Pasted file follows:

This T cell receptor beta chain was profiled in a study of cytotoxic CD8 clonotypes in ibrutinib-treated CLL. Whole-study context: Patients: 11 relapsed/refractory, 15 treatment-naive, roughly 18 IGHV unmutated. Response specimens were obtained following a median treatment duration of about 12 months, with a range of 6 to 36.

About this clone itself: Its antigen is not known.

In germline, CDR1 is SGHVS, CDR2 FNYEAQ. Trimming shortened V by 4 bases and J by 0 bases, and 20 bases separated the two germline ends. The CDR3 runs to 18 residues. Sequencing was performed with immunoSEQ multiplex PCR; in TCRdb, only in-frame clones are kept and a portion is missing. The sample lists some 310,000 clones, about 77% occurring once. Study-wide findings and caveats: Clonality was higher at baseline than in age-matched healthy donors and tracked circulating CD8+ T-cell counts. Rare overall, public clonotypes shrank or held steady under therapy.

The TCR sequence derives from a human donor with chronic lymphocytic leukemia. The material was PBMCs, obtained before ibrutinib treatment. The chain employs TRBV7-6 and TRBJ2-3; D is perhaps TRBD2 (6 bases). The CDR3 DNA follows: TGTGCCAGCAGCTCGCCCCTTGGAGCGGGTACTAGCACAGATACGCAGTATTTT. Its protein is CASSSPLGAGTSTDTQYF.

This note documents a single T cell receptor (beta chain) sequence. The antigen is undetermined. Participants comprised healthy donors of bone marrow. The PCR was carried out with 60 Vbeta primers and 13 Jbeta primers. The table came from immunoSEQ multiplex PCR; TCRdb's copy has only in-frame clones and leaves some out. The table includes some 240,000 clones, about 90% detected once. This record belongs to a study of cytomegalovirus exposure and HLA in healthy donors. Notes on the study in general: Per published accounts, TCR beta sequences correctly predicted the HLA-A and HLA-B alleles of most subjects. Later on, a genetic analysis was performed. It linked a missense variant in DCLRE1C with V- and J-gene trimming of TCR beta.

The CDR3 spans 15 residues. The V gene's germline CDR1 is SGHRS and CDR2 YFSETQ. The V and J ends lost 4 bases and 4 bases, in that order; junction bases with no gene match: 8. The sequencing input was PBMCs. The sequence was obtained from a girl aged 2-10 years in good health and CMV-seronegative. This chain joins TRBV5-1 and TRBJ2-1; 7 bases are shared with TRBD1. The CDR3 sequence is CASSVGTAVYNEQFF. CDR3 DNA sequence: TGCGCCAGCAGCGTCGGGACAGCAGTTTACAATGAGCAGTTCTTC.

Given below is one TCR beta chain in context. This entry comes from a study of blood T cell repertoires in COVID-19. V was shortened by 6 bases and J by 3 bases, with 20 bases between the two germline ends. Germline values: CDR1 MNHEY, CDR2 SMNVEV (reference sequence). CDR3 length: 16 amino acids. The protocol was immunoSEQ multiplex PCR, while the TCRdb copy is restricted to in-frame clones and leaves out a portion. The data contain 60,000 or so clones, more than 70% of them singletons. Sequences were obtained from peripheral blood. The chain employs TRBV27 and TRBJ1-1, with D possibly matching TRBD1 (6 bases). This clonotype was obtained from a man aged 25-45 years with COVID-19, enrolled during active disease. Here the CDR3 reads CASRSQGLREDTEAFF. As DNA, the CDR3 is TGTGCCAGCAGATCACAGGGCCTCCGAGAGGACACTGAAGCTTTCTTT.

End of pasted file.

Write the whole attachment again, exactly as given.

This T cell receptor beta chain was profiled in a study of cytotoxic CD8 clonotypes in ibrutinib-treated CLL. Whole-study context: Patients: 11 relapsed/refractory, 15 treatment-naive, roughly 18 IGHV unmutated. Response specimens were obtained following a median treatment duration of about 12 months, with a range of 6 to 36.

About this clone itself: Its antigen is not known.

In germline, CDR1 is SGHVS, CDR2 FNYEAQ. Trimming shortened V by 4 bases and J by 0 bases, and 20 bases separated the two germline ends. The CDR3 runs to 18 residues. Sequencing was performed with immunoSEQ multiplex PCR; in TCRdb, only in-frame clones are kept and a portion is missing. The sample lists some 310,000 clones, about 77% occurring once. Study-wide findings and caveats: Clonality was higher at baseline than in age-matched healthy donors and tracked circulating CD8+ T-cell counts. Rare overall, public clonotypes shrank or held steady under therapy.

The TCR sequence derives from a human donor with chronic lymphocytic leukemia. The material was PBMCs, obtained before ibrutinib treatment. The chain employs TRBV7-6 and TRBJ2-3; D is perhaps TRBD2 (6 bases). The CDR3 DNA follows: TGTGCCAGCAGCTCGCCCCTTGGAGCGGGTACTAGCACAGATACGCAGTATTTT. Its protein is CASSSPLGAGTSTDTQYF.

This note documents a single T cell receptor (beta chain) sequence. The antigen is undetermined. Participants comprised healthy donors of bone marrow. The PCR was carried out with 60 Vbeta primers and 13 Jbeta primers. The table came from immunoSEQ multiplex PCR; TCRdb's copy has only in-frame clones and leaves some out. The table includes some 240,000 clones, about 90% detected once. This record belongs to a study of cytomegalovirus exposure and HLA in healthy donors. Notes on the study in general: Per published accounts, TCR beta sequences correctly predicted the HLA-A and HLA-B alleles of most subjects. Later on, a genetic analysis was performed. It linked a missense variant in DCLRE1C with V- and J-gene trimming of TCR beta.

The CDR3 spans 15 residues. The V gene's germline CDR1 is SGHRS and CDR2 YFSETQ. The V and J ends lost 4 bases and 4 bases, in that order; junction bases with no gene match: 8. The sequencing input was PBMCs. The sequence was obtained from a girl aged 2-10 years in good health and CMV-seronegative. This chain joins TRBV5-1 and TRBJ2-1; 7 bases are shared with TRBD1. The CDR3 sequence is CASSVGTAVYNEQFF. CDR3 DNA sequence: TGCGCCAGCAGCGTCGGGACAGCAGTTTACAATGAGCAGTTCTTC.

Given below is one TCR beta chain in context. This entry comes from a study of blood T cell repertoires in COVID-19. V was shortened by 6 bases and J by 3 bases, with 20 bases between the two germline ends. Germline values: CDR1 MNHEY, CDR2 SMNVEV (reference sequence). CDR3 length: 16 amino acids. The protocol was immunoSEQ multiplex PCR, while the TCRdb copy is restricted to in-frame clones and leaves out a portion. The data contain 60,000 or so clones, more than 70% of them singletons. Sequences were obtained from peripheral blood. The chain employs TRBV27 and TRBJ1-1, with D possibly matching TRBD1 (6 bases). This clonotype was obtained from a man aged 25-45 years with COVID-19, enrolled during active disease. Here the CDR3 reads CASRSQGLREDTEAFF. As DNA, the CDR3 is TGTGCCAGCAGATCACAGGGCCTCCGAGAGGACACTGAAGCTTTCTTT.